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Stuart Bradshaw (Letters, GE March 2006) drew attention to perceived conservatism in the design of working platforms for tracked plant. He rightly pointed out that the vertical stress on the subgrade is over-estimated if the contact stress on the surface of the mat is not distributed down through the mat to give a reduced contact pressure on the subgrade.

However, his assertion that the punch mechanism ignores any internal and bene. cial shear stresses in the mat is incorrect. The calculation of the resistance to punching shear considers the resistance provided by the mat and subgrade separately (see equations on page 19 of Appendix A1 of BRE 470).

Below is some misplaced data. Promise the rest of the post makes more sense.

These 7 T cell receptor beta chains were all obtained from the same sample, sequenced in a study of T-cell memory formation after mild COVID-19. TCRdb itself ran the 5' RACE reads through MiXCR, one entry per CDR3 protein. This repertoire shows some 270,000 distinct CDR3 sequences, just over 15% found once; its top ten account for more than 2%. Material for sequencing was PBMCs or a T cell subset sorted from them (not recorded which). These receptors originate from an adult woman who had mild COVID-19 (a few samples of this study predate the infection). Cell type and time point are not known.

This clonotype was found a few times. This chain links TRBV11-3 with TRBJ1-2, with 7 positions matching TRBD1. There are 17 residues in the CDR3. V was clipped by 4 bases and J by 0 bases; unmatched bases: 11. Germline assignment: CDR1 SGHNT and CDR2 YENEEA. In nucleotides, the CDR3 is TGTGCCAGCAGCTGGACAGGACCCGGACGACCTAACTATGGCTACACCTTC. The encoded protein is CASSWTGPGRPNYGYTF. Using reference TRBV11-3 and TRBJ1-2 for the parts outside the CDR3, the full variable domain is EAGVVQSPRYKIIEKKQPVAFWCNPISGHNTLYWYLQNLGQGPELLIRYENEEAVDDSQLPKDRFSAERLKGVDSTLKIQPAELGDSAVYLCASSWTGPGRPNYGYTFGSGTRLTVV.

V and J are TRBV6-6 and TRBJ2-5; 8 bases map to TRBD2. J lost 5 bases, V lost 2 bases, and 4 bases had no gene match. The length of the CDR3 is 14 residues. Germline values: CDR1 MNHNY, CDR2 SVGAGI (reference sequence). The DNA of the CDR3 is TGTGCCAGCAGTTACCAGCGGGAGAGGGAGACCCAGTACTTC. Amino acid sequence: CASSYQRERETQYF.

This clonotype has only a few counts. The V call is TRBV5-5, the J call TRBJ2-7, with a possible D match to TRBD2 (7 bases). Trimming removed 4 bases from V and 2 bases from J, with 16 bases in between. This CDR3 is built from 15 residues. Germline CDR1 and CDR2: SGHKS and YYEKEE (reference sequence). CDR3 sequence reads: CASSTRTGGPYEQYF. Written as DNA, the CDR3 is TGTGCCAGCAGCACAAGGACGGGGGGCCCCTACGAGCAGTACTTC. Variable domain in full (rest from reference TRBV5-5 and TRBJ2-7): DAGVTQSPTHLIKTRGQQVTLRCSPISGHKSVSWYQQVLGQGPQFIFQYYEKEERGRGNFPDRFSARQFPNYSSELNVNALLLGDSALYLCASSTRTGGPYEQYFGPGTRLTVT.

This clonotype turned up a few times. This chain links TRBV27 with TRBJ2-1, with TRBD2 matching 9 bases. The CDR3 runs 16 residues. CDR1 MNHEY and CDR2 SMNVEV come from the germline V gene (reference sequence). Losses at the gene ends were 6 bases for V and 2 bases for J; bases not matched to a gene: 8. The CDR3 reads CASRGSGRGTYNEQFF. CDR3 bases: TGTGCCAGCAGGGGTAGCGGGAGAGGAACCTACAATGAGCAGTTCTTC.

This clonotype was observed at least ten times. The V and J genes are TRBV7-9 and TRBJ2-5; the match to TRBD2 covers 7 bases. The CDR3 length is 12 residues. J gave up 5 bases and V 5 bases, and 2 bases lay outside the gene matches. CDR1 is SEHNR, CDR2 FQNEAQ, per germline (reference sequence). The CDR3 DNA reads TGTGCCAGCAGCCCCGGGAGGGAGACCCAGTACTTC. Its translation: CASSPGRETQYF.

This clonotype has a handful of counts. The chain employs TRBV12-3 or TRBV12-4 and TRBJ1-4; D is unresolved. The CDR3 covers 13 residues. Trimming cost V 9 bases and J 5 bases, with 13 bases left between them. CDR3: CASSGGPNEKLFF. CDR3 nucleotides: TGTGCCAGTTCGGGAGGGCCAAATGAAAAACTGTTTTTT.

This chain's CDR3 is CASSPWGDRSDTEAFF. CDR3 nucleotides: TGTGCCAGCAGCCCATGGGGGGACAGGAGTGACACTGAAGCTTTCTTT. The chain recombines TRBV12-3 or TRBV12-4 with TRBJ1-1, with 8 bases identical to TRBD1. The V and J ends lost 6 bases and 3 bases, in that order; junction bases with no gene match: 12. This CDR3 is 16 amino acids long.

It should not be forgotten that effectively the 'safety factor' adopted in BRE 470 ranges from 1.2 to 2.0, not the usual 2 to 3 seen in bearing capacity calculations.

This is because the load factors, which depend on the loading condition considered and whether or not a mat is present, are the only partial factors that are recommended to take a value other than 1.0.

It seems odd that eyebrows are now seemingly raised in piling contractors' design of. ces, given the Federation of Piling Specialists' initiative concerning piling mats and the close co-operation between BRE and FPS.

Having said that, it would be in the interests of the industry for the guidance to be reviewed. It is important that the whole of the guidance is looked at - it is not advisable to tinker with one part of the procedure, the calculation of bearing stresses, in isolation.

Pending a review, BRE, FPS and the main contractors who usually pay for the design and construction of piling mats, should be given credit for adopting this important safety initiative.

John Gannon, director, Byland Engineering

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